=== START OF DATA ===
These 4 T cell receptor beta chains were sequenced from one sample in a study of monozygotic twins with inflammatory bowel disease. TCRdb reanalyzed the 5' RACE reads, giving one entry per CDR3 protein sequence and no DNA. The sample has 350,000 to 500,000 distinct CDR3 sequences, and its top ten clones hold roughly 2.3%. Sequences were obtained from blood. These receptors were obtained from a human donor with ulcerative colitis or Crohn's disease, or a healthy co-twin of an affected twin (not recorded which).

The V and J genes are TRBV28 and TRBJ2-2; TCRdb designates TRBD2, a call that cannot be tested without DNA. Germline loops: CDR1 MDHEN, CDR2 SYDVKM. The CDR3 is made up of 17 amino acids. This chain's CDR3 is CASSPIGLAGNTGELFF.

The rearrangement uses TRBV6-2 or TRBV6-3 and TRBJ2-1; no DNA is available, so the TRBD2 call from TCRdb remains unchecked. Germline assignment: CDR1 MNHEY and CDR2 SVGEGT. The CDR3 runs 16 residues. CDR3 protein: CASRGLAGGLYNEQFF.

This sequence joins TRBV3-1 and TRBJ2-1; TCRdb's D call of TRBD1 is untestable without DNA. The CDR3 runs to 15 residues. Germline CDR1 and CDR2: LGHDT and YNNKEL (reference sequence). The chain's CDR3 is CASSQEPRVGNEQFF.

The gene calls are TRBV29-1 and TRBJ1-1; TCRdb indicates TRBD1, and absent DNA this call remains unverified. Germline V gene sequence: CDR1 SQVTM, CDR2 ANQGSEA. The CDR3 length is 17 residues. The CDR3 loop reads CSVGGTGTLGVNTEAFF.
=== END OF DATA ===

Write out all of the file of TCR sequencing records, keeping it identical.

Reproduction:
These 4 T cell receptor beta chains were sequenced from one sample in a study of monozygotic twins with inflammatory bowel disease. TCRdb reanalyzed the 5' RACE reads, giving one entry per CDR3 protein sequence and no DNA. The sample has 350,000 to 500,000 distinct CDR3 sequences, and its top ten clones hold roughly 2.3%. Sequences were obtained from blood. These receptors were obtained from a human donor with ulcerative colitis or Crohn's disease, or a healthy co-twin of an affected twin (not recorded which).

The V and J genes are TRBV28 and TRBJ2-2; TCRdb designates TRBD2, a call that cannot be tested without DNA. Germline loops: CDR1 MDHEN, CDR2 SYDVKM. The CDR3 is made up of 17 amino acids. This chain's CDR3 is CASSPIGLAGNTGELFF.

The rearrangement uses TRBV6-2 or TRBV6-3 and TRBJ2-1; no DNA is available, so the TRBD2 call from TCRdb remains unchecked. Germline assignment: CDR1 MNHEY and CDR2 SVGEGT. The CDR3 runs 16 residues. CDR3 protein: CASRGLAGGLYNEQFF.

This sequence joins TRBV3-1 and TRBJ2-1; TCRdb's D call of TRBD1 is untestable without DNA. The CDR3 runs to 15 residues. Germline CDR1 and CDR2: LGHDT and YNNKEL (reference sequence). The chain's CDR3 is CASSQEPRVGNEQFF.

The gene calls are TRBV29-1 and TRBJ1-1; TCRdb indicates TRBD1, and absent DNA this call remains unverified. Germline V gene sequence: CDR1 SQVTM, CDR2 ANQGSEA. The CDR3 length is 17 residues. The CDR3 loop reads CSVGGTGTLGVNTEAFF.